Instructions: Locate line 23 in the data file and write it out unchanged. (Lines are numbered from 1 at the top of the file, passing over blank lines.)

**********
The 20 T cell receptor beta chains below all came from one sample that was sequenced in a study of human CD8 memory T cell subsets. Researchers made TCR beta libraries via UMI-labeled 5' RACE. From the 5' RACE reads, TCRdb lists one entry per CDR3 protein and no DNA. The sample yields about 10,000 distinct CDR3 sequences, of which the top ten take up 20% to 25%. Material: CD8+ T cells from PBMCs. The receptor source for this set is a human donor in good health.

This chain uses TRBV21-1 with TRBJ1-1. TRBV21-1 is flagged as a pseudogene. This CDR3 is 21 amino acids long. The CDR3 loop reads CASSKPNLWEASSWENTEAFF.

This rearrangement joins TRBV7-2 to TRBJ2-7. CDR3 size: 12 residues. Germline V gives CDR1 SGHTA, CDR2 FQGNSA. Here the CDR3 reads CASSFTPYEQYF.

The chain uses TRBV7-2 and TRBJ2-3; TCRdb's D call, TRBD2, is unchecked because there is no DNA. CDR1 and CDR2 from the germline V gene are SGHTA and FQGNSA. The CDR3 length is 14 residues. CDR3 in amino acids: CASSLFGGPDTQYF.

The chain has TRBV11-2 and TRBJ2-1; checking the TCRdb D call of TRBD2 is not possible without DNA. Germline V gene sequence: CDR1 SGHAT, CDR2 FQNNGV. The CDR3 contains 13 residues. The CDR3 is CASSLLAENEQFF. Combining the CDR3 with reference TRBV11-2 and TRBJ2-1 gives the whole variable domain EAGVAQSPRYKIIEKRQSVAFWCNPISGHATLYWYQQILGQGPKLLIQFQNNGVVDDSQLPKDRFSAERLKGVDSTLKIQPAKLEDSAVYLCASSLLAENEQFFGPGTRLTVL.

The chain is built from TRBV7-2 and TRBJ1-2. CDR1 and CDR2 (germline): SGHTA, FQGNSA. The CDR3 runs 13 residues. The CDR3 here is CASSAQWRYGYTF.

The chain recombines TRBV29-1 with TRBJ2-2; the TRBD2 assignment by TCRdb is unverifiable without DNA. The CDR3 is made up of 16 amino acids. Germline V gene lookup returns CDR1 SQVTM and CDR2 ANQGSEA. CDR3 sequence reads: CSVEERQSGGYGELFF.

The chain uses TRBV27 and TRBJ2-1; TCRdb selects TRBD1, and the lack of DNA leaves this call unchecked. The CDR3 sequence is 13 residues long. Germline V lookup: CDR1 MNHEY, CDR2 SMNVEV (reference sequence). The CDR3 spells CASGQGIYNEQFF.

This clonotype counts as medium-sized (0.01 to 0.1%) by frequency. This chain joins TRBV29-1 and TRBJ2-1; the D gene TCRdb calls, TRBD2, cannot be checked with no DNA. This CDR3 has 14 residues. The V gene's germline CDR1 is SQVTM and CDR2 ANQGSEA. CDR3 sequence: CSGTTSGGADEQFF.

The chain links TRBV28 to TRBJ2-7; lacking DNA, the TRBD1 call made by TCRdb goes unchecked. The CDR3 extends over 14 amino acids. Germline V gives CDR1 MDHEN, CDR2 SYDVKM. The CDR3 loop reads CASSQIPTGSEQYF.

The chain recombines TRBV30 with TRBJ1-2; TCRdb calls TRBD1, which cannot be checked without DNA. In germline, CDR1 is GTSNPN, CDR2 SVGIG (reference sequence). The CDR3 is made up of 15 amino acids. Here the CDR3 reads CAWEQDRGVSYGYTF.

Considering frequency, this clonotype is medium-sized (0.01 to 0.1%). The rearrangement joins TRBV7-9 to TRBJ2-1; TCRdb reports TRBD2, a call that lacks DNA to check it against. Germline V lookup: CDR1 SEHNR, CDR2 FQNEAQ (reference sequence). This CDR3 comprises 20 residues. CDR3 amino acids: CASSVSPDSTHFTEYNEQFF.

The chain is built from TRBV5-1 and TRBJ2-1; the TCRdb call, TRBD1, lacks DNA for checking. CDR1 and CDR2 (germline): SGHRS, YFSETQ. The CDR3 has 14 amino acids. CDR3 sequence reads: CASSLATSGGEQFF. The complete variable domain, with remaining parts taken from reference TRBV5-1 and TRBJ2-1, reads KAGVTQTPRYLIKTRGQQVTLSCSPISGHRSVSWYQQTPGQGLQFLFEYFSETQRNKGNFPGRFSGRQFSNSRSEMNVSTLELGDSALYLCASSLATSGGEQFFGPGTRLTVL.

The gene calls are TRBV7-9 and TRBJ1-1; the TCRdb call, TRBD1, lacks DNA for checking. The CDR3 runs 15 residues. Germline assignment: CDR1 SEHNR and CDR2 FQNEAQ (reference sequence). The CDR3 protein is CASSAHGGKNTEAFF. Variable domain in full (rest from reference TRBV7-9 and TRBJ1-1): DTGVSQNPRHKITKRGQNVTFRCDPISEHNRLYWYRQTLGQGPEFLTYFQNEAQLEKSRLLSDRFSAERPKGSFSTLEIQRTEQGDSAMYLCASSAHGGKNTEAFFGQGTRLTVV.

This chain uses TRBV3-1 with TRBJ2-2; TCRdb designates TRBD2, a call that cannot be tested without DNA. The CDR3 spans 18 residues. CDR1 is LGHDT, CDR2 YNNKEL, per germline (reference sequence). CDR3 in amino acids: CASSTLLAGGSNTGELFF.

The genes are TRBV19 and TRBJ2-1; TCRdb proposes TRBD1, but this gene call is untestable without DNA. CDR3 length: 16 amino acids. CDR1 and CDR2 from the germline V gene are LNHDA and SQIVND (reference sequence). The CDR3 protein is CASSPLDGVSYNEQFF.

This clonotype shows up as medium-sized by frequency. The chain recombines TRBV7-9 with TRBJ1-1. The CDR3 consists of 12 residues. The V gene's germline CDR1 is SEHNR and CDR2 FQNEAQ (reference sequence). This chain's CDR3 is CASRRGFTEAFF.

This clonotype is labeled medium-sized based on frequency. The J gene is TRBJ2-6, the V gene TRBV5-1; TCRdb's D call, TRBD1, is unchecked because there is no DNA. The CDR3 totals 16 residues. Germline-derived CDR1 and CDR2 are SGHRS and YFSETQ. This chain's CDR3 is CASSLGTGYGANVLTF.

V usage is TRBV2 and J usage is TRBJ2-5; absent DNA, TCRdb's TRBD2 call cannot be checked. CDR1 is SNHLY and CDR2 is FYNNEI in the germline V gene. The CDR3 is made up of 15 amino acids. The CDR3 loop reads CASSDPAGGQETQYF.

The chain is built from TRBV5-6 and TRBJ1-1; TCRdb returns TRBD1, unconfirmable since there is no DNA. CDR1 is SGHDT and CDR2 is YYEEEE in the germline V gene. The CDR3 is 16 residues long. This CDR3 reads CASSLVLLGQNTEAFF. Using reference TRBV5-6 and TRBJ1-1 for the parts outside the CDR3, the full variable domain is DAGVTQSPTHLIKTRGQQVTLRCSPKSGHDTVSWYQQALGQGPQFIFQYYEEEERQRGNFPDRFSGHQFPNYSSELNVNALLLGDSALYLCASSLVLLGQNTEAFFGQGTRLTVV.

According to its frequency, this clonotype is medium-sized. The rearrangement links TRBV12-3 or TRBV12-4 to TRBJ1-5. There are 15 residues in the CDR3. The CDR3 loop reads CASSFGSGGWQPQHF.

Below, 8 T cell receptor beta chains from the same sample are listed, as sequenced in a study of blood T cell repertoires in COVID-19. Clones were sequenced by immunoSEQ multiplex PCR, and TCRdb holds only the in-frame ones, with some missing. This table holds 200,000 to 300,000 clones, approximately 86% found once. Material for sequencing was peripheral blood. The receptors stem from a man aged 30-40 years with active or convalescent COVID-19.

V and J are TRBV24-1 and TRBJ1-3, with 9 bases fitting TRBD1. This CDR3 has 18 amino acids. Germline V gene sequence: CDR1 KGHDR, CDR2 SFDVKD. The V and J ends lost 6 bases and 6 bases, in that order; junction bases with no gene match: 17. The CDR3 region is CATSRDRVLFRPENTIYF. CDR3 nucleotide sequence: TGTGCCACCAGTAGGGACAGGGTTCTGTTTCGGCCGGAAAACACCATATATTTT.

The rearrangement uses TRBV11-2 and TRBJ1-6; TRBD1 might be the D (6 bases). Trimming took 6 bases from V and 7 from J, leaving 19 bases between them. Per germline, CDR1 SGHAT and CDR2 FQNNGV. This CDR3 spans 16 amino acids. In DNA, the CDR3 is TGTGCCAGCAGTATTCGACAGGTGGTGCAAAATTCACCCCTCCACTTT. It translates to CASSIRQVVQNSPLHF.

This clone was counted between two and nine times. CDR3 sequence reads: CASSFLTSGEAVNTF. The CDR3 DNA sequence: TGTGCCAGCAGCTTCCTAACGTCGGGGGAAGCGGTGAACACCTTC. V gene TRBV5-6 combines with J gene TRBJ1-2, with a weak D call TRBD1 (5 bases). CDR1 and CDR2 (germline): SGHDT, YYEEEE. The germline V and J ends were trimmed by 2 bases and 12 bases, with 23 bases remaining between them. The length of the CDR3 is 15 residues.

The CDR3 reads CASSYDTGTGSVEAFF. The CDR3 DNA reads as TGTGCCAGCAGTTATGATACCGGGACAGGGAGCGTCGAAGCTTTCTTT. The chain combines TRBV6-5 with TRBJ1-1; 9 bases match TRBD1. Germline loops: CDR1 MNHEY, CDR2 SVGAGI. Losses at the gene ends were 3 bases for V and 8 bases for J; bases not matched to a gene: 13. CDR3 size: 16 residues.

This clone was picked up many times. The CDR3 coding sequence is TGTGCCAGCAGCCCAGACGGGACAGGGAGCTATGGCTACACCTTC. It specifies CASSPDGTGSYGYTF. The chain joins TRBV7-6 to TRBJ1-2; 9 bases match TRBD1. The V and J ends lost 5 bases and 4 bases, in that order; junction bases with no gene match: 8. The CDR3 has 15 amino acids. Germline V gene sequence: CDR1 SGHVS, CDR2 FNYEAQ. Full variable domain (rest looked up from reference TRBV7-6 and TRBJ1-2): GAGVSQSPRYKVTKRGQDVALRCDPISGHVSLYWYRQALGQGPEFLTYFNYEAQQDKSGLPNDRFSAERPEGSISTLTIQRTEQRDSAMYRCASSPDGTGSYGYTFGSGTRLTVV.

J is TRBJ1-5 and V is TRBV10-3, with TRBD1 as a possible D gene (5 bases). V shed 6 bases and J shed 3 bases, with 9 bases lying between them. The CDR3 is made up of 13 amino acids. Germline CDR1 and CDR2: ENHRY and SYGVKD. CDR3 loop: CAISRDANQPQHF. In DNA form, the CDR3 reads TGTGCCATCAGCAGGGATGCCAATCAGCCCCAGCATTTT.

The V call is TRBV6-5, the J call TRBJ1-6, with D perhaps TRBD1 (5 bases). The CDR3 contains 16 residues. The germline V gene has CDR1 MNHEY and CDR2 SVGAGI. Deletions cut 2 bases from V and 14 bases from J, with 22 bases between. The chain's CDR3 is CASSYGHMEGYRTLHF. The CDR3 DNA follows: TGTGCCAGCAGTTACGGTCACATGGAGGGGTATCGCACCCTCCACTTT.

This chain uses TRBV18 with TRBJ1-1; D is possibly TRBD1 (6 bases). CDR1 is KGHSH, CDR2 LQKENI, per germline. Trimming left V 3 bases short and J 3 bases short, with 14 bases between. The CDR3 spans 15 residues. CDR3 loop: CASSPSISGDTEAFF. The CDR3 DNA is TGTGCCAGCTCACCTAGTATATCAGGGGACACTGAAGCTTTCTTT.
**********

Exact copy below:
V and J are TRBV24-1 and TRBJ1-3, with 9 bases fitting TRBD1. This CDR3 has 18 amino acids. Germline V gene sequence: CDR1 KGHDR, CDR2 SFDVKD. The V and J ends lost 6 bases and 6 bases, in that order; junction bases with no gene match: 17. The CDR3 region is CATSRDRVLFRPENTIYF. CDR3 nucleotide sequence: TGTGCCACCAGTAGGGACAGGGTTCTGTTTCGGCCGGAAAACACCATATATTTT.